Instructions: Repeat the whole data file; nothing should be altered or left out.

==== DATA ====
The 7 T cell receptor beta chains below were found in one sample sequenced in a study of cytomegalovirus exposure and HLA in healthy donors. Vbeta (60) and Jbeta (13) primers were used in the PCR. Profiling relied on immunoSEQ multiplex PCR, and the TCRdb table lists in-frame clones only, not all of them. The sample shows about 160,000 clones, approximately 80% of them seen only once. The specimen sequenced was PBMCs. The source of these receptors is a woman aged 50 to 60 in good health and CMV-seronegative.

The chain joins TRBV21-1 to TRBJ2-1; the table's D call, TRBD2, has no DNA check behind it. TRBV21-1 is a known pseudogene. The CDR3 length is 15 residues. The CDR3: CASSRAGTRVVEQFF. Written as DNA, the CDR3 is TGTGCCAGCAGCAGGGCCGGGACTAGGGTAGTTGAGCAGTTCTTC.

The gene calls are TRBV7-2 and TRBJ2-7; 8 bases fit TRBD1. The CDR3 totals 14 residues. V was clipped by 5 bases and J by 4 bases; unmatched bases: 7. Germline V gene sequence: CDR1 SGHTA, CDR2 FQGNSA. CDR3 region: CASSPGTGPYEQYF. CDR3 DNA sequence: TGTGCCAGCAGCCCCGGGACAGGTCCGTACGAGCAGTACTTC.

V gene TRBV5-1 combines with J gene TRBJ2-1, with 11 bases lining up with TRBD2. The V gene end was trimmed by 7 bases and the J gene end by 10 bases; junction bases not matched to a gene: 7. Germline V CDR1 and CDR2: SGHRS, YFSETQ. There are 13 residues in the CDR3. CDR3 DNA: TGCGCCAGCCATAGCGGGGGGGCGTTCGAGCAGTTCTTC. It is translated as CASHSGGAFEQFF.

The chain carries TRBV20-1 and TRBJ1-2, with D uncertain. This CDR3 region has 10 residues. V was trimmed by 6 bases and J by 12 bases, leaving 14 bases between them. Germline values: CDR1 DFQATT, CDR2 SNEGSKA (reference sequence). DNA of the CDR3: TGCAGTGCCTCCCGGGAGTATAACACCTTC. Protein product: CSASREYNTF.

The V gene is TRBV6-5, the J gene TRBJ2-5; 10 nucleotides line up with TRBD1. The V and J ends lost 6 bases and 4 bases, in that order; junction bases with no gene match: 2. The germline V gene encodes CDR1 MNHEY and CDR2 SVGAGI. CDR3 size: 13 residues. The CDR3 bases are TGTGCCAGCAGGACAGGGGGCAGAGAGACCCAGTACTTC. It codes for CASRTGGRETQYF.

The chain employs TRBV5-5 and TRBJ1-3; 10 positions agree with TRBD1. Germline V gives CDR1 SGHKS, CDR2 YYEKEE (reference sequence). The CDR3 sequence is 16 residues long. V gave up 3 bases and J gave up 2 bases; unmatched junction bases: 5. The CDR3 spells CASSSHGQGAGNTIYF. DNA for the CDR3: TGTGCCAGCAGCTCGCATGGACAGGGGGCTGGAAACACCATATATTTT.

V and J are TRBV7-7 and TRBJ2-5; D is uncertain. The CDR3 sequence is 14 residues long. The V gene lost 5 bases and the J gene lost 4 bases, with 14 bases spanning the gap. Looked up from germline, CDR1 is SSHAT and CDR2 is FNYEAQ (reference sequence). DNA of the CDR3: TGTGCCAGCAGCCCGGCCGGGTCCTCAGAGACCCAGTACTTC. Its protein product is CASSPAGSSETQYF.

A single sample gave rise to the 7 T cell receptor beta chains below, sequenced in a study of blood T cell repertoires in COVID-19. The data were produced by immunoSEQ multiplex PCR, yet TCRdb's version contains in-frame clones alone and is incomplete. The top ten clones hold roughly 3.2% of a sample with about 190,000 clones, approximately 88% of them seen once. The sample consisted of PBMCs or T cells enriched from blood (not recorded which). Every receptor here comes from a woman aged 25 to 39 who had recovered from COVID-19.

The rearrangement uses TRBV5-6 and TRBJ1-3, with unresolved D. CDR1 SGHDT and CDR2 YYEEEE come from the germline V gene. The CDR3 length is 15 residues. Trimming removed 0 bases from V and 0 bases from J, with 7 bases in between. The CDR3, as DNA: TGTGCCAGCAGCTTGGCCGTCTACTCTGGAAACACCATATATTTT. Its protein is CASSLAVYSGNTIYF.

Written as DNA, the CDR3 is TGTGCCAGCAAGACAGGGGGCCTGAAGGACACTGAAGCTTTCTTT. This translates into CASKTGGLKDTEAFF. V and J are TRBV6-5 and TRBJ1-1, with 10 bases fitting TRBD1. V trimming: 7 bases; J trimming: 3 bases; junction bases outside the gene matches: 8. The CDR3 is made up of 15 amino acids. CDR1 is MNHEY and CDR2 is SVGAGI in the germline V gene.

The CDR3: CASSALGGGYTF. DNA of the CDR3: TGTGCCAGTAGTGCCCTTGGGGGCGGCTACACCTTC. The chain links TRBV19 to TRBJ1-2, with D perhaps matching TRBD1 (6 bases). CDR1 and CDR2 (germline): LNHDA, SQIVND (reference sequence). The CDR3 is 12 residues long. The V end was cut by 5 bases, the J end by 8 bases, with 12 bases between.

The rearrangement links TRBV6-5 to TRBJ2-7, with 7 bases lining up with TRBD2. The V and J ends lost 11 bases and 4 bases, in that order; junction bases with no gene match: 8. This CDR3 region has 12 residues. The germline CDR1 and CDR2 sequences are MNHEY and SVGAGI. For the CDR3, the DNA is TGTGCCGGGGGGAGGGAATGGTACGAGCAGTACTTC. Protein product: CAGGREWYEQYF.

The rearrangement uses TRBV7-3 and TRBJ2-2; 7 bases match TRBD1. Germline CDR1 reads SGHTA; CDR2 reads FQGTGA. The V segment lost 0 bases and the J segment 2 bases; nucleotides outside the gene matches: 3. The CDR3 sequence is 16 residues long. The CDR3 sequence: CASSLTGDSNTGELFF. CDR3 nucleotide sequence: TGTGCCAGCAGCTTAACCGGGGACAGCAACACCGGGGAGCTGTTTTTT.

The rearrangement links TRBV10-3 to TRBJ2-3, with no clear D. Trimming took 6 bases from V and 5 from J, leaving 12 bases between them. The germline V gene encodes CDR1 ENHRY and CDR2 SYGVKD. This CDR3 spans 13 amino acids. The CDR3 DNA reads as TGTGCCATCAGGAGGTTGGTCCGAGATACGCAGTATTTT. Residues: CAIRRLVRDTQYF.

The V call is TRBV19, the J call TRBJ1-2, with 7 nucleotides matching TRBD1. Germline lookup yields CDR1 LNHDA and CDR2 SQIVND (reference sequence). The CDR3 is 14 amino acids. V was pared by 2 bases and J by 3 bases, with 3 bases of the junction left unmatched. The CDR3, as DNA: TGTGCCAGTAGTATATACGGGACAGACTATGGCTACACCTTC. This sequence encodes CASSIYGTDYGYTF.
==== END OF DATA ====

The 7 T cell receptor beta chains below were found in one sample sequenced in a study of cytomegalovirus exposure and HLA in healthy donors. Vbeta (60) and Jbeta (13) primers were used in the PCR. Profiling relied on immunoSEQ multiplex PCR, and the TCRdb table lists in-frame clones only, not all of them. The sample shows about 160,000 clones, approximately 80% of them seen only once. The specimen sequenced was PBMCs. The source of these receptors is a woman aged 50 to 60 in good health and CMV-seronegative.

The chain joins TRBV21-1 to TRBJ2-1; the table's D call, TRBD2, has no DNA check behind it. TRBV21-1 is a known pseudogene. The CDR3 length is 15 residues. The CDR3: CASSRAGTRVVEQFF. Written as DNA, the CDR3 is TGTGCCAGCAGCAGGGCCGGGACTAGGGTAGTTGAGCAGTTCTTC.

The gene calls are TRBV7-2 and TRBJ2-7; 8 bases fit TRBD1. The CDR3 totals 14 residues. V was clipped by 5 bases and J by 4 bases; unmatched bases: 7. Germline V gene sequence: CDR1 SGHTA, CDR2 FQGNSA. CDR3 region: CASSPGTGPYEQYF. CDR3 DNA sequence: TGTGCCAGCAGCCCCGGGACAGGTCCGTACGAGCAGTACTTC.

V gene TRBV5-1 combines with J gene TRBJ2-1, with 11 bases lining up with TRBD2. The V gene end was trimmed by 7 bases and the J gene end by 10 bases; junction bases not matched to a gene: 7. Germline V CDR1 and CDR2: SGHRS, YFSETQ. There are 13 residues in the CDR3. CDR3 DNA: TGCGCCAGCCATAGCGGGGGGGCGTTCGAGCAGTTCTTC. It is translated as CASHSGGAFEQFF.

The chain carries TRBV20-1 and TRBJ1-2, with D uncertain. This CDR3 region has 10 residues. V was trimmed by 6 bases and J by 12 bases, leaving 14 bases between them. Germline values: CDR1 DFQATT, CDR2 SNEGSKA (reference sequence). DNA of the CDR3: TGCAGTGCCTCCCGGGAGTATAACACCTTC. Protein product: CSASREYNTF.

The V gene is TRBV6-5, the J gene TRBJ2-5; 10 nucleotides line up with TRBD1. The V and J ends lost 6 bases and 4 bases, in that order; junction bases with no gene match: 2. The germline V gene encodes CDR1 MNHEY and CDR2 SVGAGI. CDR3 size: 13 residues. The CDR3 bases are TGTGCCAGCAGGACAGGGGGCAGAGAGACCCAGTACTTC. It codes for CASRTGGRETQYF.

The chain employs TRBV5-5 and TRBJ1-3; 10 positions agree with TRBD1. Germline V gives CDR1 SGHKS, CDR2 YYEKEE (reference sequence). The CDR3 sequence is 16 residues long. V gave up 3 bases and J gave up 2 bases; unmatched junction bases: 5. The CDR3 spells CASSSHGQGAGNTIYF. DNA for the CDR3: TGTGCCAGCAGCTCGCATGGACAGGGGGCTGGAAACACCATATATTTT.

V and J are TRBV7-7 and TRBJ2-5; D is uncertain. The CDR3 sequence is 14 residues long. The V gene lost 5 bases and the J gene lost 4 bases, with 14 bases spanning the gap. Looked up from germline, CDR1 is SSHAT and CDR2 is FNYEAQ (reference sequence). DNA of the CDR3: TGTGCCAGCAGCCCGGCCGGGTCCTCAGAGACCCAGTACTTC. Its protein product is CASSPAGSSETQYF.

A single sample gave rise to the 7 T cell receptor beta chains below, sequenced in a study of blood T cell repertoires in COVID-19. The data were produced by immunoSEQ multiplex PCR, yet TCRdb's version contains in-frame clones alone and is incomplete. The top ten clones hold roughly 3.2% of a sample with about 190,000 clones, approximately 88% of them seen once. The sample consisted of PBMCs or T cells enriched from blood (not recorded which). Every receptor here comes from a woman aged 25 to 39 who had recovered from COVID-19.

The rearrangement uses TRBV5-6 and TRBJ1-3, with unresolved D. CDR1 SGHDT and CDR2 YYEEEE come from the germline V gene. The CDR3 length is 15 residues. Trimming removed 0 bases from V and 0 bases from J, with 7 bases in between. The CDR3, as DNA: TGTGCCAGCAGCTTGGCCGTCTACTCTGGAAACACCATATATTTT. Its protein is CASSLAVYSGNTIYF.

Written as DNA, the CDR3 is TGTGCCAGCAAGACAGGGGGCCTGAAGGACACTGAAGCTTTCTTT. This translates into CASKTGGLKDTEAFF. V and J are TRBV6-5 and TRBJ1-1, with 10 bases fitting TRBD1. V trimming: 7 bases; J trimming: 3 bases; junction bases outside the gene matches: 8. The CDR3 is made up of 15 amino acids. CDR1 is MNHEY and CDR2 is SVGAGI in the germline V gene.

The CDR3: CASSALGGGYTF. DNA of the CDR3: TGTGCCAGTAGTGCCCTTGGGGGCGGCTACACCTTC. The chain links TRBV19 to TRBJ1-2, with D perhaps matching TRBD1 (6 bases). CDR1 and CDR2 (germline): LNHDA, SQIVND (reference sequence). The CDR3 is 12 residues long. The V end was cut by 5 bases, the J end by 8 bases, with 12 bases between.

The rearrangement links TRBV6-5 to TRBJ2-7, with 7 bases lining up with TRBD2. The V and J ends lost 11 bases and 4 bases, in that order; junction bases with no gene match: 8. This CDR3 region has 12 residues. The germline CDR1 and CDR2 sequences are MNHEY and SVGAGI. For the CDR3, the DNA is TGTGCCGGGGGGAGGGAATGGTACGAGCAGTACTTC. Protein product: CAGGREWYEQYF.

The rearrangement uses TRBV7-3 and TRBJ2-2; 7 bases match TRBD1. Germline CDR1 reads SGHTA; CDR2 reads FQGTGA. The V segment lost 0 bases and the J segment 2 bases; nucleotides outside the gene matches: 3. The CDR3 sequence is 16 residues long. The CDR3 sequence: CASSLTGDSNTGELFF. CDR3 nucleotide sequence: TGTGCCAGCAGCTTAACCGGGGACAGCAACACCGGGGAGCTGTTTTTT.

The rearrangement links TRBV10-3 to TRBJ2-3, with no clear D. Trimming took 6 bases from V and 5 from J, leaving 12 bases between them. The germline V gene encodes CDR1 ENHRY and CDR2 SYGVKD. This CDR3 spans 13 amino acids. The CDR3 DNA reads as TGTGCCATCAGGAGGTTGGTCCGAGATACGCAGTATTTT. Residues: CAIRRLVRDTQYF.

The V call is TRBV19, the J call TRBJ1-2, with 7 nucleotides matching TRBD1. Germline lookup yields CDR1 LNHDA and CDR2 SQIVND (reference sequence). The CDR3 is 14 amino acids. V was pared by 2 bases and J by 3 bases, with 3 bases of the junction left unmatched. The CDR3, as DNA: TGTGCCAGTAGTATATACGGGACAGACTATGGCTACACCTTC. This sequence encodes CASSIYGTDYGYTF.